The Three-Word Business Start-Up Strategy

When you start a business the Carefree way …

It’s a lot easier …

It’s a lot cheaper …

It’ll take less time …

And you can expect to make money faster …

It all comes down to an extremely simple start-up strategy I learned from Michael Masterson:

Ready, Fire, Aim.

According to Michael …

“To start and grow a small business you must develop a pragmatic, action-oriented mentality. Rather than spend too much time and money refining theoretical ideas, you develop a prototype quickly and then see if the market will buy it.
“For every business that fails because of poor planning there are a dozen that never get off the ground because of too much planning.”

Jack Panzarella was an entrepreneur who embraced this philosophy. And although he started a more traditional brick-and-mortar business, I’d like to share his story because it’s a great example of Ready, Fire, Aim in action.

A car enthusiast, Jack was inspired in the early ‘90s to create neon lights that attached to the underside of cars. He managed to put together a few hundred bucks to build a prototype, which he put on his car. He didn’t invest any money in inventory or setting up shop somewhere – he was a high school dropout with no money. He wanted to see if people would buy his creation first.

Working from home, he started calling custom car shops. And he went to car shows in his area. Based on comments he got, he tweaked the lights and the price until he found the sweet spot.

But even then, he didn’t call up a manufacturer to start pumping out neon car kits. He would build the kits one at a time when he got a deposit from a customer.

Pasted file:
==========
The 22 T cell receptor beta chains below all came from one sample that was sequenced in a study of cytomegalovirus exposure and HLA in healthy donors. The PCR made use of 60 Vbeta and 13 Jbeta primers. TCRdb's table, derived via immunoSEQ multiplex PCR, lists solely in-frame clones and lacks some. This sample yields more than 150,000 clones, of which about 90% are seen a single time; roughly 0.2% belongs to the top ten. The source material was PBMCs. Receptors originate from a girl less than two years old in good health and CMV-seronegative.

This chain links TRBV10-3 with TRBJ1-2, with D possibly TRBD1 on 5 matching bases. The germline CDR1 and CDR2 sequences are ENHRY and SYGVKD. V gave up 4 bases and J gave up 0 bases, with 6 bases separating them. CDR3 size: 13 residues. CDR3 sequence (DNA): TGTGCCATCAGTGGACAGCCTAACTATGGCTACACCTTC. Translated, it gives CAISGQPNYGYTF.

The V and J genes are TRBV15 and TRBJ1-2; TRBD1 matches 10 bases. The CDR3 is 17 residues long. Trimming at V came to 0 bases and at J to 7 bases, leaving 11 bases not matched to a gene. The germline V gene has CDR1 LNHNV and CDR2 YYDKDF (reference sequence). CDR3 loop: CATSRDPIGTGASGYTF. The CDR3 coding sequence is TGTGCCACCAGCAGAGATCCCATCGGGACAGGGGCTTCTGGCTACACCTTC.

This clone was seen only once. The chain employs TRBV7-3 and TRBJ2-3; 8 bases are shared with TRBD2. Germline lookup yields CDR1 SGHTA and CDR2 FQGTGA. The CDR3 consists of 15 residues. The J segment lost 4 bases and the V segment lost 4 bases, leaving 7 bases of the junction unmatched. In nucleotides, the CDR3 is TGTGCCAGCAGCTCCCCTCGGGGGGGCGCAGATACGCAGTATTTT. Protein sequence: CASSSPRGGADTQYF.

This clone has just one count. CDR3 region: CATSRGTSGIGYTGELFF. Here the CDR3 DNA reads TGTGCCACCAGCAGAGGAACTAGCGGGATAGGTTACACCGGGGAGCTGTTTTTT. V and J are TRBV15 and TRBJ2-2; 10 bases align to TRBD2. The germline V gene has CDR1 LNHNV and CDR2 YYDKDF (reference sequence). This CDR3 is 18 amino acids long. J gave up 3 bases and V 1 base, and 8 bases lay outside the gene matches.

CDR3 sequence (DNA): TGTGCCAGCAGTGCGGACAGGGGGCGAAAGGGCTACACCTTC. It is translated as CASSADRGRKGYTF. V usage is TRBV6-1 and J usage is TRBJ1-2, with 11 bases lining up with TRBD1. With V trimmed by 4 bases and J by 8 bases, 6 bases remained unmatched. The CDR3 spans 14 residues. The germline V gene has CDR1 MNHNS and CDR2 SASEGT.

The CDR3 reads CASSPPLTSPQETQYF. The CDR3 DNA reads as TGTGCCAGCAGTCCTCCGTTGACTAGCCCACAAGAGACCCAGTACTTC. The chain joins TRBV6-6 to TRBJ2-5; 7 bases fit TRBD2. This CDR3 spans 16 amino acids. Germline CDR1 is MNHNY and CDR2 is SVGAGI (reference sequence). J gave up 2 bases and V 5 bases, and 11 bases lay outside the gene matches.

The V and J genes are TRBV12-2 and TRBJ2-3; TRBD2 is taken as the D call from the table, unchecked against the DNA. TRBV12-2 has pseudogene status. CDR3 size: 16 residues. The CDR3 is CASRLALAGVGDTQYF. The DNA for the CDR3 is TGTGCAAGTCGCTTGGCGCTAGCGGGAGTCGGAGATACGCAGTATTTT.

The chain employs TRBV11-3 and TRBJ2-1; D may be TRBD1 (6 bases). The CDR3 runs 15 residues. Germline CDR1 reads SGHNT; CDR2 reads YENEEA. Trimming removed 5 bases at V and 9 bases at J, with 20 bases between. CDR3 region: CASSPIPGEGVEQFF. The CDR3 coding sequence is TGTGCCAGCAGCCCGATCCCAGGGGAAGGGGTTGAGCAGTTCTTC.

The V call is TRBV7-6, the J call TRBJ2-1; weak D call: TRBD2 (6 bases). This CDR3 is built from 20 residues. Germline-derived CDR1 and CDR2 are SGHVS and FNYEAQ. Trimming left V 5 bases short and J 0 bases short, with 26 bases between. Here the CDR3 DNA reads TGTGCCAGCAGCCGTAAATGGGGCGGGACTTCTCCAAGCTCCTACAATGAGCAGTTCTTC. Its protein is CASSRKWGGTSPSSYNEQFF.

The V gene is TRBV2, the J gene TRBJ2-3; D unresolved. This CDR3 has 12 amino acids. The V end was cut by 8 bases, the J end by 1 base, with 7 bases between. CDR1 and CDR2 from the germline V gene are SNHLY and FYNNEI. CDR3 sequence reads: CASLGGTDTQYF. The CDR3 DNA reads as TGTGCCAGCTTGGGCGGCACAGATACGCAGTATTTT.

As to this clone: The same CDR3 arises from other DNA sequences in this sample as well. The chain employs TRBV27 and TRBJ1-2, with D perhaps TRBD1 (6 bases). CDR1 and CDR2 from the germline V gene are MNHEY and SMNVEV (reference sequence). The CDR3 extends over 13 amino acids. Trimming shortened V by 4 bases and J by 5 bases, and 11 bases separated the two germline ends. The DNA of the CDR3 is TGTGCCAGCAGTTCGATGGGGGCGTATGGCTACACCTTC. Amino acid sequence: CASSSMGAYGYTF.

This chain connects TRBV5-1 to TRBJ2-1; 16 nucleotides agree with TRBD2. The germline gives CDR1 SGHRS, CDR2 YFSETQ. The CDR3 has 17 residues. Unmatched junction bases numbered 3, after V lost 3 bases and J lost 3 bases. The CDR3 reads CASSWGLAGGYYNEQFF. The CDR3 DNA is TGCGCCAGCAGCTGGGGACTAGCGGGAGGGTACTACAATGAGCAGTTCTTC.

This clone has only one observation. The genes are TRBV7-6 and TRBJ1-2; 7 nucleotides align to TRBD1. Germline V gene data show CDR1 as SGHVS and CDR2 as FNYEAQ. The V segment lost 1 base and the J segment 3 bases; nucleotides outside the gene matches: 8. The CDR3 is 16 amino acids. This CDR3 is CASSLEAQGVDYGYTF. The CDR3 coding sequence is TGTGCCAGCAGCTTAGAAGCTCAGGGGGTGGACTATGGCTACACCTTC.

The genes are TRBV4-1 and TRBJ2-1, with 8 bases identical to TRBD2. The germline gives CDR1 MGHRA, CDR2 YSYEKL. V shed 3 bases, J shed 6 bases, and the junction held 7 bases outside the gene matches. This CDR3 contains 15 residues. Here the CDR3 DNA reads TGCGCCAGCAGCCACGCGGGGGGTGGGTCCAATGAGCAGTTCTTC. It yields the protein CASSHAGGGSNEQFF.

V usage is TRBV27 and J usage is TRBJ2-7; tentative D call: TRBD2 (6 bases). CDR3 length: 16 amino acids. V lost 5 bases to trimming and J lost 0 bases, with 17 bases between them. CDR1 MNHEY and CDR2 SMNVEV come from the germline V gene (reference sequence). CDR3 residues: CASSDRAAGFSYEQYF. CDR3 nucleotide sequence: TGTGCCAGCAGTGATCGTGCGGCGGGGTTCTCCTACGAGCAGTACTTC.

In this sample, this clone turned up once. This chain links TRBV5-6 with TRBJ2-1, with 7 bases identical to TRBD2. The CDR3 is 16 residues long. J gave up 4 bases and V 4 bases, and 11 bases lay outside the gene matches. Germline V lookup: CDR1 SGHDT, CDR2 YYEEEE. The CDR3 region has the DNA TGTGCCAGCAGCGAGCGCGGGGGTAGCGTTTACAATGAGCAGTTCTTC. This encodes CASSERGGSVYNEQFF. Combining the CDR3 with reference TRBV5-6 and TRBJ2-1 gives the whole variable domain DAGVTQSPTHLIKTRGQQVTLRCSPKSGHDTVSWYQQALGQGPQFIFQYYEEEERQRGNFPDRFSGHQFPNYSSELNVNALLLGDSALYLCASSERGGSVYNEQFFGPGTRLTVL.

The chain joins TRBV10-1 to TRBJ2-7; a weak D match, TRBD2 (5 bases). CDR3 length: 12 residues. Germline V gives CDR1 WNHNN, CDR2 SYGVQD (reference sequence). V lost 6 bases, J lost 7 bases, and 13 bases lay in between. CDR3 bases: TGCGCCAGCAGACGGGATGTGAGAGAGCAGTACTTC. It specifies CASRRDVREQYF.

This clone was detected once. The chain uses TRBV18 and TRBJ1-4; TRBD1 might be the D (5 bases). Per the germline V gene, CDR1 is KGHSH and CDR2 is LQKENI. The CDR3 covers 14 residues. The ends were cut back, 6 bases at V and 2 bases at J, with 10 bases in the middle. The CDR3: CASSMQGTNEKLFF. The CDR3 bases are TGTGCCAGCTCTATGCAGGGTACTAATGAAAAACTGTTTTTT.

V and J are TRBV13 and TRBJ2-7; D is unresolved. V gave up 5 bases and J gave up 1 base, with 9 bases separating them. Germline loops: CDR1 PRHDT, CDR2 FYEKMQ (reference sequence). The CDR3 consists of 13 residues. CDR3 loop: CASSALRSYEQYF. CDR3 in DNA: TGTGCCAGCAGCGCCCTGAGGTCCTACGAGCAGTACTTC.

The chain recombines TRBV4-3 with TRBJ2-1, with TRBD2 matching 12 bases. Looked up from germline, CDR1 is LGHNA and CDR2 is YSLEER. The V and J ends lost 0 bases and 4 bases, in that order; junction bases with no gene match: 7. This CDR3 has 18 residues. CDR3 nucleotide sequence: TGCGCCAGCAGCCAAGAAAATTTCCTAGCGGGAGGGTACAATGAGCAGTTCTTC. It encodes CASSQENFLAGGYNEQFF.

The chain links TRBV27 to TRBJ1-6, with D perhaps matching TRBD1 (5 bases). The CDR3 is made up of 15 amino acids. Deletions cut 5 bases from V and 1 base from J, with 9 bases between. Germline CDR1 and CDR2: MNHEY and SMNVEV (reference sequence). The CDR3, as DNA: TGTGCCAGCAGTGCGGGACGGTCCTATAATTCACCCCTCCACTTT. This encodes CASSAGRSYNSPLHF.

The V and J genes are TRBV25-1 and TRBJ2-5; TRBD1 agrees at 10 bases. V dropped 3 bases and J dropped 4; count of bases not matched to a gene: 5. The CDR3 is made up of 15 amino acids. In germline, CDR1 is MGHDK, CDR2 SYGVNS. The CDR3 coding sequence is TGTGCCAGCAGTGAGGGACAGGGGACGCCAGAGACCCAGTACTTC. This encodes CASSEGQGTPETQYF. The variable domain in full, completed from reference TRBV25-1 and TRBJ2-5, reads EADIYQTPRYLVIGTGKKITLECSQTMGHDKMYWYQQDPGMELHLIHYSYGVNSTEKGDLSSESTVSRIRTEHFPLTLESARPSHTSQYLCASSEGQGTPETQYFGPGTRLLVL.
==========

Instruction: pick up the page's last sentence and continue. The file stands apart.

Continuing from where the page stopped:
Only when the number of orders kept growing, and he couldn’t keep up on his own, did he order inventory. Today, Jack’s company (Jack himself retired in 2006) is the industry leader and makes millions per year.

And it all started with an idea and his focus on trying to sell it before he did anything else.

Like most of us, Jack didn’t have the luxury of a huge start-up budget. He wasn’t willing to risk everything on an untested idea. But he had the desire to work for himself.

That’s why Ready, Fire, Aim is so powerful for first-time entrepreneurs. It’s a nearly risk-free way to test the waters with your business ideas.

So let’s break it down into its three parts …

First you get Ready.

What will you sell?

At this point, you don’t need business cards or a logo. Or to be an expert web designer or know Internet marketing strategy inside and out. Don’t consult an attorney about registering with the state. Or an accountant about your tax situation.

Truth is, you don’t need any of those things to start a business. (Most you never will, actually.) They’ll just bog you down.

A Carefree Business is all about keeping things simple. So all you need is an idea for a product, something you have a hunch will sell. Because you’re selling information online, the whole process of product creation and even marketing is a snap thanks to all the easy-to-use tools out there.

(I’ll give you some action steps to get you Ready in a moment.)

That brings us to Fire.

At the Fire stage, you’ve turned your idea into a simple product that you didn’t spend much time or money to create. The goal is to see if it will sell before you invest any more time or money.

So you direct most of your effort into trying to sell it. You try advertising in different media, testing ad copy (check out this article for an outline of copywriting) and prices, change the look and feel of the product … until you find something that works. Be creative with your testing.